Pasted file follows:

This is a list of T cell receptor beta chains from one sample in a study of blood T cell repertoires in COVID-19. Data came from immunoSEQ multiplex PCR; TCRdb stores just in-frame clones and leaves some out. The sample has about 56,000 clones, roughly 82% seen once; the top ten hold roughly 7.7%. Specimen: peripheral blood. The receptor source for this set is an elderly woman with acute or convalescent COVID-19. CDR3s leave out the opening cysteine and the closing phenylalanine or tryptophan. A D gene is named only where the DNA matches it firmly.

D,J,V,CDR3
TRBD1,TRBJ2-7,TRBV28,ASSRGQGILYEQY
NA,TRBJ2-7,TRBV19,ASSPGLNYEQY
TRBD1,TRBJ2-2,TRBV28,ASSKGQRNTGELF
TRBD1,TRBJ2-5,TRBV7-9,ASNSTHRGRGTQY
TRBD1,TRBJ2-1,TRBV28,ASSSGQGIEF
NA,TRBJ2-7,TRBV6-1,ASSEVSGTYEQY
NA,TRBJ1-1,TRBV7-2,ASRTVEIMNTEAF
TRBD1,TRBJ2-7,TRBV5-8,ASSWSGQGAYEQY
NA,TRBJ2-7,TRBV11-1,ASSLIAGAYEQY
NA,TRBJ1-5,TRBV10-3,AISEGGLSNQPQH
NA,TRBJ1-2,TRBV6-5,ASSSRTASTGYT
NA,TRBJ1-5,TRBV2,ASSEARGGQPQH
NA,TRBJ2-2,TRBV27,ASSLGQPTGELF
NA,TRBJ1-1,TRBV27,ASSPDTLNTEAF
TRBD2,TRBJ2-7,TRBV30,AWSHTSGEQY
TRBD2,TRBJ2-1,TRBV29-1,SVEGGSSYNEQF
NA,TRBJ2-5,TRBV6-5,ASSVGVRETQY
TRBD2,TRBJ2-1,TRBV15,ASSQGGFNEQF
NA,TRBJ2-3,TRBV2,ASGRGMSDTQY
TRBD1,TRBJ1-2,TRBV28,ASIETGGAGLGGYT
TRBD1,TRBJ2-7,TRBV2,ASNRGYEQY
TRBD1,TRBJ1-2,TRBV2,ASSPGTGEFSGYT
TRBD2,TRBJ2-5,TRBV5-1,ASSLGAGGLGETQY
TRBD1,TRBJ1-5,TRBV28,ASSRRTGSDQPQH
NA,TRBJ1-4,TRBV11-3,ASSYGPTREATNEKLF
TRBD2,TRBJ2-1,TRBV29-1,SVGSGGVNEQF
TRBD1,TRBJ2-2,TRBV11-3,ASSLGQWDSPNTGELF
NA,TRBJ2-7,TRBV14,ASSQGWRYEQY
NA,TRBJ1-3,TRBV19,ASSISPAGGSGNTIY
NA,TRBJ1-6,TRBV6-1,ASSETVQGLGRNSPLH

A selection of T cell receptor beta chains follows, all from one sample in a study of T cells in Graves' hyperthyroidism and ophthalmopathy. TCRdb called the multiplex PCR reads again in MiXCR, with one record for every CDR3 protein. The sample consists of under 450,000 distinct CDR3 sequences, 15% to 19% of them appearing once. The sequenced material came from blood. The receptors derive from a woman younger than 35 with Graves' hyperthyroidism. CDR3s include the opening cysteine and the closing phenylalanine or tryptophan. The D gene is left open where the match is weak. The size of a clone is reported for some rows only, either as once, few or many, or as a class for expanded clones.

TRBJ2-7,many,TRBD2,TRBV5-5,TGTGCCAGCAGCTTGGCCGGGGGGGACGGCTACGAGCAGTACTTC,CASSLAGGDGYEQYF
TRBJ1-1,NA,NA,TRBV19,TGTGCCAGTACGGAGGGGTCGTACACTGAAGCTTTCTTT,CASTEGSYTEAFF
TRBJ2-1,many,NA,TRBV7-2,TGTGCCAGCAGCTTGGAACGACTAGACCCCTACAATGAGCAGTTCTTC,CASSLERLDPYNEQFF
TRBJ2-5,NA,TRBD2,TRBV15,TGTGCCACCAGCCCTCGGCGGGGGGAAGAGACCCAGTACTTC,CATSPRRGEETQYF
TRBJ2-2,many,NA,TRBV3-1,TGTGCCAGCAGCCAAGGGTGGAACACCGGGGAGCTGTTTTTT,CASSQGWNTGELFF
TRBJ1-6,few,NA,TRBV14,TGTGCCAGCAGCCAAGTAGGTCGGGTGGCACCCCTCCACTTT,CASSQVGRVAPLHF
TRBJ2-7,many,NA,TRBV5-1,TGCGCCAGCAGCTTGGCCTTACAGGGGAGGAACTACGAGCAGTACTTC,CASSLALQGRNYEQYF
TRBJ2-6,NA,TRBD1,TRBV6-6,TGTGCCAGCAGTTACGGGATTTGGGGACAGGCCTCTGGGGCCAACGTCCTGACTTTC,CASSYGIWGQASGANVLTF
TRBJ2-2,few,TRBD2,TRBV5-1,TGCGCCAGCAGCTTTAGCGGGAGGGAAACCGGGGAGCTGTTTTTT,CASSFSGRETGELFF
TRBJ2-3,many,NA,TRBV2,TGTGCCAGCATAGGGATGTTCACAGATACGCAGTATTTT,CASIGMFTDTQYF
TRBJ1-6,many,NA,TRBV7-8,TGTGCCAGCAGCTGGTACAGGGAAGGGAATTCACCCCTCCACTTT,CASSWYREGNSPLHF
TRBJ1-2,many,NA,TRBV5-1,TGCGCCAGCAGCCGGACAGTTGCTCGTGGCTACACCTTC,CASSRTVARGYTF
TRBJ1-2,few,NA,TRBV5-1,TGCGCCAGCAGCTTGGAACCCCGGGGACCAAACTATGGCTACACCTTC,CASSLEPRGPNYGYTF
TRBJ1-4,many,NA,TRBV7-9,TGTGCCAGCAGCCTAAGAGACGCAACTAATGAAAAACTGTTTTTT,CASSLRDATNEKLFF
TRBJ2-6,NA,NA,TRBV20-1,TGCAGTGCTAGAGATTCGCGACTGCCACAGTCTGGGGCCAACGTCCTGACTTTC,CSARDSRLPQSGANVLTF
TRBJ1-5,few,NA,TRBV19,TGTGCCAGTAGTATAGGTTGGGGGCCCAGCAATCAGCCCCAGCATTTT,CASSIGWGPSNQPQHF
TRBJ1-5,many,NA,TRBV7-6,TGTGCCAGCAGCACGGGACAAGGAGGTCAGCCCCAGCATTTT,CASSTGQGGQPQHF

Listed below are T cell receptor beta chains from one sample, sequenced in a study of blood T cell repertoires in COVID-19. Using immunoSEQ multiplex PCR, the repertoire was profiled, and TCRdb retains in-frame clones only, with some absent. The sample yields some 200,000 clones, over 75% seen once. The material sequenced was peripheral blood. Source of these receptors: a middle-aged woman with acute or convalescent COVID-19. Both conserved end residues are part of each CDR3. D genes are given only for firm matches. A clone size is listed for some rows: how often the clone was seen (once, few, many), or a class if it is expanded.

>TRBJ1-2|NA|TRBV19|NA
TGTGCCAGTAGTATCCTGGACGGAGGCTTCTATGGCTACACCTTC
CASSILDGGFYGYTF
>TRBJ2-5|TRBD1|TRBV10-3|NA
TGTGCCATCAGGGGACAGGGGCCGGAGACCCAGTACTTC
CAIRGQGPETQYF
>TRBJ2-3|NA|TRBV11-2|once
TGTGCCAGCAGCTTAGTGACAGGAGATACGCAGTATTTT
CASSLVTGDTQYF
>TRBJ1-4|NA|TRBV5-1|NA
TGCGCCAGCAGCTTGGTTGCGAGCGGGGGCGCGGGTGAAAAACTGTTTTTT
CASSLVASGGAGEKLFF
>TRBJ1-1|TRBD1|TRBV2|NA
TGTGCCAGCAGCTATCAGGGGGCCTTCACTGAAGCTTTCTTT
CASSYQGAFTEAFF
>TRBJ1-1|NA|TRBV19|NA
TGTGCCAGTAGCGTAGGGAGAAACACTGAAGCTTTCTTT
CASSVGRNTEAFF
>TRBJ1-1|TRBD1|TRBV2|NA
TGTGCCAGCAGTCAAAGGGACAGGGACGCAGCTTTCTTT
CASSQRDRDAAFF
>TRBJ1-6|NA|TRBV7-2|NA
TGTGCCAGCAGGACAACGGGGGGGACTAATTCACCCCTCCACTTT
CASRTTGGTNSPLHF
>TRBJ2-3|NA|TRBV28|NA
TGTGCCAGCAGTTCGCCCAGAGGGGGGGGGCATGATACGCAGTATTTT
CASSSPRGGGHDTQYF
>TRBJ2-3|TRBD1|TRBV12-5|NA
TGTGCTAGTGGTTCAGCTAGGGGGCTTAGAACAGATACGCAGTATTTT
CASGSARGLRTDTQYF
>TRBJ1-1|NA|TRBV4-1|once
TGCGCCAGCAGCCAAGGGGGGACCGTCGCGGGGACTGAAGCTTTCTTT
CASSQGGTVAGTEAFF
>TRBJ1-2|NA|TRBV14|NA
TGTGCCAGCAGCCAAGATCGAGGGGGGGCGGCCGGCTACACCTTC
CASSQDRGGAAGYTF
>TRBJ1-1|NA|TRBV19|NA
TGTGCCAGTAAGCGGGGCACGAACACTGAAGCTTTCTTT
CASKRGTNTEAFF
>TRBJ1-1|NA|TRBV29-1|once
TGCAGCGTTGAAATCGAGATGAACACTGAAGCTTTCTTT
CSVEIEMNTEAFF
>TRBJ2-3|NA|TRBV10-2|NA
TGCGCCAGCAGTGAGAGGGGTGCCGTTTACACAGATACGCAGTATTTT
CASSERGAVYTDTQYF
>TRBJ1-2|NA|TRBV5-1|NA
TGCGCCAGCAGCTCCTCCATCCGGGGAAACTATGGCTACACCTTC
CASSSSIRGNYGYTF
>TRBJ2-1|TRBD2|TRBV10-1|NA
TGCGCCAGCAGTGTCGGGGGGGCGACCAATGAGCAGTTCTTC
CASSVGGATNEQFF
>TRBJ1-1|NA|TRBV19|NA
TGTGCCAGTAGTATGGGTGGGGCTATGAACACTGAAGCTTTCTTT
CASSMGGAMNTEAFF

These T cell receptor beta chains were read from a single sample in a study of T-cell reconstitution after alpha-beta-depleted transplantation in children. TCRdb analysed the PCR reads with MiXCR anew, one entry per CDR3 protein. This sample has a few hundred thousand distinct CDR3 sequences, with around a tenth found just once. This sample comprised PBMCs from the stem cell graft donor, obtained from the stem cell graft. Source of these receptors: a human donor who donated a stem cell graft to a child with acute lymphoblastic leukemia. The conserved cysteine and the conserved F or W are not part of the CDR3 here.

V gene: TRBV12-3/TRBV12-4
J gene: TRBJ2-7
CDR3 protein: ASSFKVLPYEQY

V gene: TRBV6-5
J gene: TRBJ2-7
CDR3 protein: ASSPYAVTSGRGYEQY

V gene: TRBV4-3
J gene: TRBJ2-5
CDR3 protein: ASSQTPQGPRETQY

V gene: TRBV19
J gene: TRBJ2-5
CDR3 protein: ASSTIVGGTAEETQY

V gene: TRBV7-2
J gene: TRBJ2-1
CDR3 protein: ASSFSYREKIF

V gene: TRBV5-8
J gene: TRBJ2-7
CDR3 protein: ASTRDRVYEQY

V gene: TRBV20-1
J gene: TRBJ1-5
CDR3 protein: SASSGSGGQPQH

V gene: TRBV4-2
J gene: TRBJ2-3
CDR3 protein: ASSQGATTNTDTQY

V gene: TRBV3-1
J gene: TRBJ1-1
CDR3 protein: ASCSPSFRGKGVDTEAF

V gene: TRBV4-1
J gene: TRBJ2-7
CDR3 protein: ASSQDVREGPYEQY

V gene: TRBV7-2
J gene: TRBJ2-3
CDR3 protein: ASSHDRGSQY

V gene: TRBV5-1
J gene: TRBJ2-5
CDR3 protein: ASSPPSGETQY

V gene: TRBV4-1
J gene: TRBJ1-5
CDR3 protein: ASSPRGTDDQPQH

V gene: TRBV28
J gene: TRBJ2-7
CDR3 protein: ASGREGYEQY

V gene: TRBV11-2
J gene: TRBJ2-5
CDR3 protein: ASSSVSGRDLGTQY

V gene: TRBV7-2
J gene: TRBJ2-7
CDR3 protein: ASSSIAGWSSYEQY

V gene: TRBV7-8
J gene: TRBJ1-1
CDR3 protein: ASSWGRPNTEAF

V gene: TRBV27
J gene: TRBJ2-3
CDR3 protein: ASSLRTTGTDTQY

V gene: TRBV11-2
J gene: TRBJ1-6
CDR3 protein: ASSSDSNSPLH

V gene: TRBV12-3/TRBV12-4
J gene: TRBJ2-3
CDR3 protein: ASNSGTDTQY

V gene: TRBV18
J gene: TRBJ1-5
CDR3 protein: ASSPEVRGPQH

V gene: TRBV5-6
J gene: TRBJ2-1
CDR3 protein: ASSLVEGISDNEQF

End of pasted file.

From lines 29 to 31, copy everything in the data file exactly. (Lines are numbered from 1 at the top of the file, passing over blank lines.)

TRBD1,TRBJ2-2,TRBV11-3,ASSLGQWDSPNTGELF
NA,TRBJ2-7,TRBV14,ASSQGWRYEQY
NA,TRBJ1-3,TRBV19,ASSISPAGGSGNTIY